Thanks for the help and for simulating the compare.

Regards, John
 

Ian Rogers

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I've just realised.... I have done EXACTLY the same as you!!! Except for the use of the CCP2IF interrupt..

If the limitation of having to swap the CCP2CON from 0x08 to 0x09, the guy in the microchip forum is correct!!!

I suppose it is designed to flip... or just to be used singularly..

I've since found out that once the CCP2IF flag is set you need to CLEAR the timer to reset the CCP pin

This code works just as well
C:
void interrupt ISR(void)
   {
   if (TMR2IF)
     {
     TMR1L = TMR1H = 0;
     CCP2CON = 0x09;
     TMR2IF = 0;
     }
   else
     {
     TMR1L = TMR1H = 0; /// clear timer again
     CCP2IF = 0;
     }
   }
 

Ian Rogers

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Yep!
Here is your original code ( in C ) not using the CCP2IF interrupt.. Just clearing the timer pair twice..

It works as well!
C:
void interrupt ISR(void)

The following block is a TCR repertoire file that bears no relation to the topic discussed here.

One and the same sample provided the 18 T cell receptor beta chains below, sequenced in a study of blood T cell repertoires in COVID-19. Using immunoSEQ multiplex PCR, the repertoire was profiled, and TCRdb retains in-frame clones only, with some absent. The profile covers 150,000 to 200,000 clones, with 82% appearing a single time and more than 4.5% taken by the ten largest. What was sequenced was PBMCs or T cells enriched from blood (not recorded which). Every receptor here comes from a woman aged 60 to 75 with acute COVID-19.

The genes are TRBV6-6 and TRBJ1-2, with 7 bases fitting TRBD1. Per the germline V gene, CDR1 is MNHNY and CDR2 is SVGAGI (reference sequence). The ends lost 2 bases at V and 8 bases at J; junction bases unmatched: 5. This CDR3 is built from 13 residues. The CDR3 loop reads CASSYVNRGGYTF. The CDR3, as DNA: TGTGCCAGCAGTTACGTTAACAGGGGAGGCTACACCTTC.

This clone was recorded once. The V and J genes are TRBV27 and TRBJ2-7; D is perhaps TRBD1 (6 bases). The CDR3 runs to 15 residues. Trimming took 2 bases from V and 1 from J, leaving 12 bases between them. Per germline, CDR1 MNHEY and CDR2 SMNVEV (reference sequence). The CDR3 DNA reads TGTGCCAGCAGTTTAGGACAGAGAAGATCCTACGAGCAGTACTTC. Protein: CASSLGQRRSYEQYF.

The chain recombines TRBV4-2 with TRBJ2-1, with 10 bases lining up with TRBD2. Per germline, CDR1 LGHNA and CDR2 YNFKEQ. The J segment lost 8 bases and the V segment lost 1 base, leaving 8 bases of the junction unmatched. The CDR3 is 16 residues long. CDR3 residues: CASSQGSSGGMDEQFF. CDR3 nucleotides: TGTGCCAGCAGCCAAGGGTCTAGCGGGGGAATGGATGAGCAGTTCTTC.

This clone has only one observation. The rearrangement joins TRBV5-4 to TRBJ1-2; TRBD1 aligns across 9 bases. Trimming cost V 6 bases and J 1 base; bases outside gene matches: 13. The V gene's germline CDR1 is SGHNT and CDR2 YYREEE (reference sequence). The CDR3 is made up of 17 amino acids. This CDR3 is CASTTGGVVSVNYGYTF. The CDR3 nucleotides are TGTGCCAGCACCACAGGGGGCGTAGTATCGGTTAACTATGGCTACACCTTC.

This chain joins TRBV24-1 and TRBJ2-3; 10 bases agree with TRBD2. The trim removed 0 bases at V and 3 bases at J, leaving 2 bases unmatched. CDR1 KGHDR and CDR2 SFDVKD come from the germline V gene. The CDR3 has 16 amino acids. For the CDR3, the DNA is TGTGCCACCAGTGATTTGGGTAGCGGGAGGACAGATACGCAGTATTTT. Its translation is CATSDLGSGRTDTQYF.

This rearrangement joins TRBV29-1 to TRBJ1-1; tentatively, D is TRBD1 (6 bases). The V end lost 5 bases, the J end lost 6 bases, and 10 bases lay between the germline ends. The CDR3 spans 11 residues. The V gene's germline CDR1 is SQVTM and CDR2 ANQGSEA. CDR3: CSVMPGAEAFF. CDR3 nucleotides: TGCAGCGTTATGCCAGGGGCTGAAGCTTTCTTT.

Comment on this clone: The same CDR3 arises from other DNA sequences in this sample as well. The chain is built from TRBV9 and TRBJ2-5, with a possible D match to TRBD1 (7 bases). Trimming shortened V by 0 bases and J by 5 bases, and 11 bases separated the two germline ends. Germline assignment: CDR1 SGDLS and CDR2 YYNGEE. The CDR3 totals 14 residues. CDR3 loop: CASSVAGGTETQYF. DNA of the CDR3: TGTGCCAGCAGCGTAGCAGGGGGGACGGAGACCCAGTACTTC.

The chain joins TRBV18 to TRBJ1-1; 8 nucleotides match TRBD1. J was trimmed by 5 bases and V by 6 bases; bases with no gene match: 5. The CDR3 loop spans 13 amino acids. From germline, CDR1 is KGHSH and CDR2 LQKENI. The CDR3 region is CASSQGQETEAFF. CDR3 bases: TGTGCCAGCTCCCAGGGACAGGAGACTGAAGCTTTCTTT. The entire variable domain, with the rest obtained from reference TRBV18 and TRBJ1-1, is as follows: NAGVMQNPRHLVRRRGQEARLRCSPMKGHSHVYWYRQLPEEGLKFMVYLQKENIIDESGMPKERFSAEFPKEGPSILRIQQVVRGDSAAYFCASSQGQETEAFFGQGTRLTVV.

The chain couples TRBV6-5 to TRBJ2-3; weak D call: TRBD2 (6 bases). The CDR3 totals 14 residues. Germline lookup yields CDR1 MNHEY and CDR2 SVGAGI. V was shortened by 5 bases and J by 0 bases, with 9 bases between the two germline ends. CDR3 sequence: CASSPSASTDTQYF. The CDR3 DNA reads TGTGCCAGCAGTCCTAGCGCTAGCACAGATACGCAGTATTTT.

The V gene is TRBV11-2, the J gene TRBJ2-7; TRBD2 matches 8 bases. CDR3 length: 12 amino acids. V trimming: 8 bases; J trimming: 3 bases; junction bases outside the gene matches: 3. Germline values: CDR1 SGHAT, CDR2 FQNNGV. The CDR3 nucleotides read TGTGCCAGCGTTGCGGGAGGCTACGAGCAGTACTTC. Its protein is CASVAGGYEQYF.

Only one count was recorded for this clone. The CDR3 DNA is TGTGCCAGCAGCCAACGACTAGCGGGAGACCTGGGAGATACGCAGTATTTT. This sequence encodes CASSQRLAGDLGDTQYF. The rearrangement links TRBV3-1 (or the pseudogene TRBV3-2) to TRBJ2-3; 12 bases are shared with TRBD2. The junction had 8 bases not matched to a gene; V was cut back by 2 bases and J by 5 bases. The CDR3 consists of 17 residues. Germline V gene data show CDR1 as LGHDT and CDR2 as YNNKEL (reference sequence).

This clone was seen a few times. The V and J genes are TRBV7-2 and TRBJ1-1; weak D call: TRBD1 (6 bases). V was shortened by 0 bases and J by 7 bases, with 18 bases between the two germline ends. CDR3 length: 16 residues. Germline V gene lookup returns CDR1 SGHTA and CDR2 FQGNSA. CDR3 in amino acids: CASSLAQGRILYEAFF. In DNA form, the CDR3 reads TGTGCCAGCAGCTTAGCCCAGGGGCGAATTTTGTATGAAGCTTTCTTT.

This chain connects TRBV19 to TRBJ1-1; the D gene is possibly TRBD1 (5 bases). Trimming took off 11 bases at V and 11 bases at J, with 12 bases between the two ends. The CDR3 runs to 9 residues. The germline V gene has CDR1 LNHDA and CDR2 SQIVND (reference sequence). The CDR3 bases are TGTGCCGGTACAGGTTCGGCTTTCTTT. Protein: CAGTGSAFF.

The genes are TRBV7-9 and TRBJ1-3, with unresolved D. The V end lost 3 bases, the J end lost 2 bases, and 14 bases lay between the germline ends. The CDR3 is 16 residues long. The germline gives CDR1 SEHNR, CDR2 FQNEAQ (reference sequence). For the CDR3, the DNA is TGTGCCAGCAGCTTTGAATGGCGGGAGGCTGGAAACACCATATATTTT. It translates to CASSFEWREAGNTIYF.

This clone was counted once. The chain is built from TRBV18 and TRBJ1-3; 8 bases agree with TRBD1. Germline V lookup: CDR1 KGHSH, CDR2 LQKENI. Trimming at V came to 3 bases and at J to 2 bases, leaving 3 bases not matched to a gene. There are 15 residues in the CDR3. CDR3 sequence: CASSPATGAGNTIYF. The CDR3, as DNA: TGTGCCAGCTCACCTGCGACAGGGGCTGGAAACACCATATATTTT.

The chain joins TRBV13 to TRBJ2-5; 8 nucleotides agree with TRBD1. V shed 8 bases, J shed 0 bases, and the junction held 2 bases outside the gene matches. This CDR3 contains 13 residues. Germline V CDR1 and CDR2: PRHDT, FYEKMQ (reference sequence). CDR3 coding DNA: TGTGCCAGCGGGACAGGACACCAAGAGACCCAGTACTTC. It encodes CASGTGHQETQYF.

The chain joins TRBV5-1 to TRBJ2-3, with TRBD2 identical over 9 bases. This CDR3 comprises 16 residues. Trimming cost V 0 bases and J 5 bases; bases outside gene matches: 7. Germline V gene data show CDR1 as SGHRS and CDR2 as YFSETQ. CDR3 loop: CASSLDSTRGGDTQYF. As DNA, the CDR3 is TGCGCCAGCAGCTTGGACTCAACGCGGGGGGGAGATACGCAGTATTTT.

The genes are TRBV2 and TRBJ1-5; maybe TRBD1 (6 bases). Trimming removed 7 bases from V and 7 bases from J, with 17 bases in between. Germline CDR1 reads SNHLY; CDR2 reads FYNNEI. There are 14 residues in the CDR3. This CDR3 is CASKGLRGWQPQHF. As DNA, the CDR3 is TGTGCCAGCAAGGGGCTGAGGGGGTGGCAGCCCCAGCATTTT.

{
   if (TMR2IF)
     {
     TMR1L = TMR1H = 0;
     CCP2CON = 0x09;     
     while(CCP2IF==0);
     TMR1L = TMR1H = 0;
     CCP2IF = 0;
     TMR2IF = 0;
     }
   }
 

jpanhalt

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I will play with clearing TMR1's registers twice. Since TMR1 is off and stays off until the next interrupt, I can't think of what that would do, but it is worth a try. Ironically, the Microchip example (14-4 linked to above) clears the TMR1 registers at the beginning of the code. I thought that was just because it was stand alone code, and those registers were not cleared at the end, as I do.

Your comment raises another question:
I've since found out that once the CCP2IF flag is set you need to CLEAR the timer to reset the CCP pin
If you are in mode 9 (set CCP pin high, change to low on match) and you clear the flag without changing the mode, does your simulation show the pin going high? If that is the case, then my gut feeling about disabling the compare module before clearing the flag has some justification.

It is a nice module to have.

John
 

Ian Rogers

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At first I thought it was too much bother.... But then I thought... For slower systems you can achieve up to 16bit resolution... I can see where it can be used..... The pin goes high when the timer is cleared and the CCP2CON = 0x09 is issued...
 

jpanhalt

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I understood about that function of the pin.

As for 16-bit resolution of slow (20 ms) systems. The highest claimed resolution of such servos/transmitters is 10 or 11 bit, but I may be out of date. The young guys flying fast helicopters , like this:
and this:
really push or exceed that limit.